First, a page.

The objects are mostly plaster applied to chicken wire, or canvas stuffed with foam rubber - all sorts of things you can find in stores. Pants and shirts. Furniture. A whole lingerie counter with a mirrored top. And most deliciously, there's food. Glorious food. Succulent slices of pie and cake. In an exhibition catalog entry in 1961, Oldenburg made a famous manifesto: I am for the art that a kid licks after peeling away the wrapper. I am for an art that is smoked like a cigarette, smells like a pair of shoes. I am for an art that flaps like a flag or helps blow noses like a handkerchief. I am for an art that is put on and taken off, like pants, which develops holes, like socks, which is eaten like a piece of pie.
At the MoMA show, there's a huge nine-foot-long wedge of cake called "Floor Cake" sitting on the floor next to a seven-foot-wide hamburger called "Floor Burger" that you have to walk around. I am for the art of underwear and the art of taxicabs, Oldenburg wrote. I am for the art of ice cream cones dropped on concrete.
Lying near the gigantic hamburger is the 11-foot-long "Floor Cone." I particularly love the small burlap and plaster "Baked Potato," with its pat of melting butter, and the "Banana Sundae," with its accompanying spoon painted with drips of enamel ice cream.
An actor, Hamlet says, holds a mirror up to nature. Just so, Oldenburg's art reflects the lives we live. I am for an art that takes its form from the lines of life, that twists and extends impossibly and accumulates and spits and drips and is sweet and stupid as life itself.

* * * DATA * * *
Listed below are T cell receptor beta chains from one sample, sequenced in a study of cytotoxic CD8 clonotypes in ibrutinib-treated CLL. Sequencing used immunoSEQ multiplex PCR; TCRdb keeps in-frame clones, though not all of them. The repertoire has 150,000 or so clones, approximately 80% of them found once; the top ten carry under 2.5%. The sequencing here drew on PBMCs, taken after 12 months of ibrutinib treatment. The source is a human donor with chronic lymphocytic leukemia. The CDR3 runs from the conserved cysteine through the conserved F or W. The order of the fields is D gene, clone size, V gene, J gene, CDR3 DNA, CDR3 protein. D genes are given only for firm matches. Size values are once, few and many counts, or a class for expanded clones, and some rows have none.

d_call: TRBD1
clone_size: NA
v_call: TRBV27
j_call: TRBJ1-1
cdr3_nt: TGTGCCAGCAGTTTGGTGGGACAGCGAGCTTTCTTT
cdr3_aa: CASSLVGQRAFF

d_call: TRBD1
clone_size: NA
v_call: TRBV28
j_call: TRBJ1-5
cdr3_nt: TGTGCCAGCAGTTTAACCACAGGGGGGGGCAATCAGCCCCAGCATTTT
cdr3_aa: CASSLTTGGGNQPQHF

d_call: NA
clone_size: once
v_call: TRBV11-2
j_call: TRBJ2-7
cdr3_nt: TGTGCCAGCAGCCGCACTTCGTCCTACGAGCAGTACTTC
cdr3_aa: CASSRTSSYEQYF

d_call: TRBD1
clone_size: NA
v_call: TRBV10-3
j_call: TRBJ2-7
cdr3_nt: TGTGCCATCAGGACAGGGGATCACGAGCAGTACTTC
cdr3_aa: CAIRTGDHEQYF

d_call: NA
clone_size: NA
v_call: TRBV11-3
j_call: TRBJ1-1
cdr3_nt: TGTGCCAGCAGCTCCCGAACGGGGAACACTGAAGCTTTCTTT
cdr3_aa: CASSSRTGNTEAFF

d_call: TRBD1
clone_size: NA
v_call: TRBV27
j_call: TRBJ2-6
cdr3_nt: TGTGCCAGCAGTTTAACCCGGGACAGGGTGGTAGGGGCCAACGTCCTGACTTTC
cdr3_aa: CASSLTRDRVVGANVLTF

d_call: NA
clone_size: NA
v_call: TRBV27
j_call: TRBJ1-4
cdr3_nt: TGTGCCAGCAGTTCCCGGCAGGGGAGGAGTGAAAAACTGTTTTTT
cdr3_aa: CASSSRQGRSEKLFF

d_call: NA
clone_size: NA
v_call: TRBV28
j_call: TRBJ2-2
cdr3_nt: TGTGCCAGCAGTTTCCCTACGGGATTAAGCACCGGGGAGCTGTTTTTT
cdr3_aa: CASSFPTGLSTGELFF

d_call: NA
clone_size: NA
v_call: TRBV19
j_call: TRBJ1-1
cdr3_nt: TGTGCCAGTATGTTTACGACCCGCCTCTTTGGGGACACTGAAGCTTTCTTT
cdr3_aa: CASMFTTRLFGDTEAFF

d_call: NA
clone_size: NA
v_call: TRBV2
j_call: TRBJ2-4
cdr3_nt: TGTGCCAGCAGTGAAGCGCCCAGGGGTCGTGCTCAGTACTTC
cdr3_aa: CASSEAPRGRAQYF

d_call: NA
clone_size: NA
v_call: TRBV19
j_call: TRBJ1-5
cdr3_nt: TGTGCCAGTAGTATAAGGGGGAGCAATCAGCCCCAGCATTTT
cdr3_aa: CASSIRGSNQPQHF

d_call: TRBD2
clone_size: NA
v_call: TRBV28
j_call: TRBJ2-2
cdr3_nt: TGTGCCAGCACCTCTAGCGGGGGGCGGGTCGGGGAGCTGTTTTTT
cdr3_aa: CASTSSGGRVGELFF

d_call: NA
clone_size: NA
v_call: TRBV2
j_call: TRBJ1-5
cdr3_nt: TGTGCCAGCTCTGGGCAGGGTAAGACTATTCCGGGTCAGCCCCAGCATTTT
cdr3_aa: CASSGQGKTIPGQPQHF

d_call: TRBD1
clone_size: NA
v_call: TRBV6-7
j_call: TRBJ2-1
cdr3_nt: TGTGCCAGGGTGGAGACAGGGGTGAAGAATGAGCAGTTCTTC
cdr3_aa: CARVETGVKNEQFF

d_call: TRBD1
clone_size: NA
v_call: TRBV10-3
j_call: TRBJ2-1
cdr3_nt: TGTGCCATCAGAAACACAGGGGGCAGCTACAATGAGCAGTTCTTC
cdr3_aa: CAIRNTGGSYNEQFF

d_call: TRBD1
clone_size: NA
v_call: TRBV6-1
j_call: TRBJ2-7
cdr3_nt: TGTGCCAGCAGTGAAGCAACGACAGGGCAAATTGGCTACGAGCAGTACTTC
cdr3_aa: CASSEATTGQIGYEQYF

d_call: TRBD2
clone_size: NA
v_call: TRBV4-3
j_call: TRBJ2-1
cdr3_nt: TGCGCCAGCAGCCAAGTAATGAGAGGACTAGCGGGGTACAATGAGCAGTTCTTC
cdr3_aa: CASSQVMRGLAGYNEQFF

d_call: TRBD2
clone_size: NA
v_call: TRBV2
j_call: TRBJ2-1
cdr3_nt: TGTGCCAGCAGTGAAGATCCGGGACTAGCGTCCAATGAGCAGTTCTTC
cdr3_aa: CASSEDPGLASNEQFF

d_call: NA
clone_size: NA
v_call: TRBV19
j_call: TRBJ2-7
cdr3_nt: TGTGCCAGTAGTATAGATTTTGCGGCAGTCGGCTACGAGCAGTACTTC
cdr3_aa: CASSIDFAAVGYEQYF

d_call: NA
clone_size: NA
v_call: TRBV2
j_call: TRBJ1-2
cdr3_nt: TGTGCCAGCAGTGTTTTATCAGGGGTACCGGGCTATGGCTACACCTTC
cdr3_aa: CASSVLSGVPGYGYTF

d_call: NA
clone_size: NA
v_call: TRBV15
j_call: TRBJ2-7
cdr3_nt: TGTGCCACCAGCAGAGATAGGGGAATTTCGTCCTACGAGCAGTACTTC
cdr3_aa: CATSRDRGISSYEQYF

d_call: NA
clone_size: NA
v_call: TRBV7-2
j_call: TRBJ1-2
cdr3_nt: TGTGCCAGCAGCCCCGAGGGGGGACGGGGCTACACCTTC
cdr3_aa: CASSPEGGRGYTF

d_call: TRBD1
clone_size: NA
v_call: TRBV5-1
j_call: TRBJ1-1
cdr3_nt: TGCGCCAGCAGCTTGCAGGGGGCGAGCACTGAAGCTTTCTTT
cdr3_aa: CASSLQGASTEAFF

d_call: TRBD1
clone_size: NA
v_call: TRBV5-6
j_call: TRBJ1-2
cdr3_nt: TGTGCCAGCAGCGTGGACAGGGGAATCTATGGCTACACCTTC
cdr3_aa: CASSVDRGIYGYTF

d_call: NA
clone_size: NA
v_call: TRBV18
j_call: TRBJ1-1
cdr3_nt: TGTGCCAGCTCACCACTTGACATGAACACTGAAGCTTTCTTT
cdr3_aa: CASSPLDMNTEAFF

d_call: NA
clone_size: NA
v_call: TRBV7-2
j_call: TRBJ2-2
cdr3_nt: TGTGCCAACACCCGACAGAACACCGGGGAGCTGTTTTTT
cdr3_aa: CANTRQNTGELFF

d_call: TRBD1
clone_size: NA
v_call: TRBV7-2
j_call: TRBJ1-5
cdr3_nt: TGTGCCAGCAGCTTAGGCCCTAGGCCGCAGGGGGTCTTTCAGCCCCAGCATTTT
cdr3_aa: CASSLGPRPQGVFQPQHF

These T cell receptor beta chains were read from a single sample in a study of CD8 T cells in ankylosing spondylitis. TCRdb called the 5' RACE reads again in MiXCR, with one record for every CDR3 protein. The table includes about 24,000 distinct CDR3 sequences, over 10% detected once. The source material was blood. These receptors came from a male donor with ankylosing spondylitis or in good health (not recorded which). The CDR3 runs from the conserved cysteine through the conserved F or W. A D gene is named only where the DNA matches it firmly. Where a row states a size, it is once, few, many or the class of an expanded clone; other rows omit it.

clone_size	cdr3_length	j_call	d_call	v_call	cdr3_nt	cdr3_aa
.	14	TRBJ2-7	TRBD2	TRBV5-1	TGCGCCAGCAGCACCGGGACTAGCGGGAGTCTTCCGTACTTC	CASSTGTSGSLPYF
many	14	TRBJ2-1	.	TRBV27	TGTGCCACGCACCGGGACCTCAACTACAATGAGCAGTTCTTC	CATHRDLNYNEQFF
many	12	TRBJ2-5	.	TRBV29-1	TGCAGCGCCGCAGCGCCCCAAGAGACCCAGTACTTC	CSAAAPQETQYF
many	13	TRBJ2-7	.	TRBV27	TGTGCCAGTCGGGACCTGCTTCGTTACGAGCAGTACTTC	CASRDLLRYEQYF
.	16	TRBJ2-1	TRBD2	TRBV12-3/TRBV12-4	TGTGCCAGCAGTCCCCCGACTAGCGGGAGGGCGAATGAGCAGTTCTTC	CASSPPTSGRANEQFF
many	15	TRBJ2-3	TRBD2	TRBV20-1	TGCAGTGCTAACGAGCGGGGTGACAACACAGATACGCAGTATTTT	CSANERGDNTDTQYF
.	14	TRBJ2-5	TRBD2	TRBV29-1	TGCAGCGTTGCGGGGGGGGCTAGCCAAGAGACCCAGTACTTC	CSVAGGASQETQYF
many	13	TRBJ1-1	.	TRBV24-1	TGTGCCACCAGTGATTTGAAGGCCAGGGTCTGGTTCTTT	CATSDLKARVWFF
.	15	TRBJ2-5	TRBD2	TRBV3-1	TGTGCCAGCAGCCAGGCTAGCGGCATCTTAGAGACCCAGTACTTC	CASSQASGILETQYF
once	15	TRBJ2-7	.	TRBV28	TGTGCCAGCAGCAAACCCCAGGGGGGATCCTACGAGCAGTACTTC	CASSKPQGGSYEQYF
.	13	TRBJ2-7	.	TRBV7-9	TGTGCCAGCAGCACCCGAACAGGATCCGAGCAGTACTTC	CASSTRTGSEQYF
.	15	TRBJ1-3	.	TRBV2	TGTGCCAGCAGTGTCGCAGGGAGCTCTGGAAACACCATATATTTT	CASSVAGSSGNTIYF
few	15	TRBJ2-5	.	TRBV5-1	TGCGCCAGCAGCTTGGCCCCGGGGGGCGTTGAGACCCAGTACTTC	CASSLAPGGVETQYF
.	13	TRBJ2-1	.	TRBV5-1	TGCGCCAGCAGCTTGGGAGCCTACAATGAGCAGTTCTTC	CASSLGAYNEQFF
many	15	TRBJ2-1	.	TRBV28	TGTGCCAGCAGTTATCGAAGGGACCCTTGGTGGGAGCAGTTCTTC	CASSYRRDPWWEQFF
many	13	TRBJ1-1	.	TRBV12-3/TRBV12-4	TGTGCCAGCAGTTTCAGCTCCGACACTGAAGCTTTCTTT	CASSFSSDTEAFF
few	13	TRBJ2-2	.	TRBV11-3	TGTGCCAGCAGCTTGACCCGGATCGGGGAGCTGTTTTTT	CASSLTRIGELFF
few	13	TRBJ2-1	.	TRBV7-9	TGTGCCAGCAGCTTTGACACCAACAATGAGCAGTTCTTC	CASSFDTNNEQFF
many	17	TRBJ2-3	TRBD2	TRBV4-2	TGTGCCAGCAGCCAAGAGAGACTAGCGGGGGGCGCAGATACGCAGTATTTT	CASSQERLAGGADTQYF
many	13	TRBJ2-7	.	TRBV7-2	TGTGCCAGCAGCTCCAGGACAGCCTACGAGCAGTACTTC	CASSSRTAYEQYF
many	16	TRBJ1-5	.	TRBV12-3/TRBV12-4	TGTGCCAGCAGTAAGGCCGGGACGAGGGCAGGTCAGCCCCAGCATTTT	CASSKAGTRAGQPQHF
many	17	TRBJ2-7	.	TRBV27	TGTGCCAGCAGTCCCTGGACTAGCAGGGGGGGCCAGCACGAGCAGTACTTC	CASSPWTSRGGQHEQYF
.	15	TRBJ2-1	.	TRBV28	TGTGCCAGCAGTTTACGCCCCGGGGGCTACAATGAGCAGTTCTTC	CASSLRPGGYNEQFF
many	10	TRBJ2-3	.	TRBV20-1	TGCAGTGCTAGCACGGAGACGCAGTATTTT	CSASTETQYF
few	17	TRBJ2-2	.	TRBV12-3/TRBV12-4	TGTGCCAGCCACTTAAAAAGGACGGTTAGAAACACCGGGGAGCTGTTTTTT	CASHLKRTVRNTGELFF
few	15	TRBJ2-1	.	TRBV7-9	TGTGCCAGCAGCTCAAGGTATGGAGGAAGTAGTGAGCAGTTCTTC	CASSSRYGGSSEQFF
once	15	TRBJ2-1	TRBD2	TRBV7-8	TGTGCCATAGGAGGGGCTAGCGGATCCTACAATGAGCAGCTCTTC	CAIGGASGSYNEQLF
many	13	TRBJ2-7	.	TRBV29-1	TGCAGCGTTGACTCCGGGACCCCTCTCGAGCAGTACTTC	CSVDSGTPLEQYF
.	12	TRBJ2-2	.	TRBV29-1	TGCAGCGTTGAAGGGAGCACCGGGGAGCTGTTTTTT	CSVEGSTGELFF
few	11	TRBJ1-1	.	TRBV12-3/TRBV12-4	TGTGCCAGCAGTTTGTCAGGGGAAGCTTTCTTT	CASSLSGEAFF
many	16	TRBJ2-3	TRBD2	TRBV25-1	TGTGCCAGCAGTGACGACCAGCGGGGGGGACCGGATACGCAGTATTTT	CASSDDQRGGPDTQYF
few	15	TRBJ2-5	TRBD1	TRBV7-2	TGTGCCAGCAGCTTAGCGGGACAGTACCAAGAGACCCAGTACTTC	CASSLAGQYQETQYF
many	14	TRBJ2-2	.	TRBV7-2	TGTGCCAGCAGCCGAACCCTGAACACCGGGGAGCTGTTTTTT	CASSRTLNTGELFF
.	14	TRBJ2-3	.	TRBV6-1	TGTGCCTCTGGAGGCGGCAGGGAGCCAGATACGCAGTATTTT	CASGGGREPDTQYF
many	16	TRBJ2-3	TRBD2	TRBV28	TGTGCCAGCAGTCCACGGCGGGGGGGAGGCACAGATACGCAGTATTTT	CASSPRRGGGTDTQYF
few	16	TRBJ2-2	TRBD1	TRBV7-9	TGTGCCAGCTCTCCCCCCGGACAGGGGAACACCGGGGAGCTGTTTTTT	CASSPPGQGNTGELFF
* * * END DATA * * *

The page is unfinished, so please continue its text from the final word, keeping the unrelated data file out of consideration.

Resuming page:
It's both high tragedy and low comedy that for most of us our lives are so ordinary, that everything in "The Store" is for sale, our daily commerce. But that's part of the joy and pain of this wonderful exhibit that makes us smile so hard at the idea that our ordinary lives are so completely surrounded by, and enmeshed in, potential works of art.
GROSS: Lloyd Schwartz teaches in the creative writing MFA program at the University of Massachusetts Boston and is the senior editor of classical music for the online journal New York Arts. He reviewed "Claes Oldenberg: The Street and The Store," which is at the Museum of Modern Art in New York through August 5. You can see photos of several of the works Lloyd referred to on our website, freshair.npr.org, where you can also download podcasts of our show.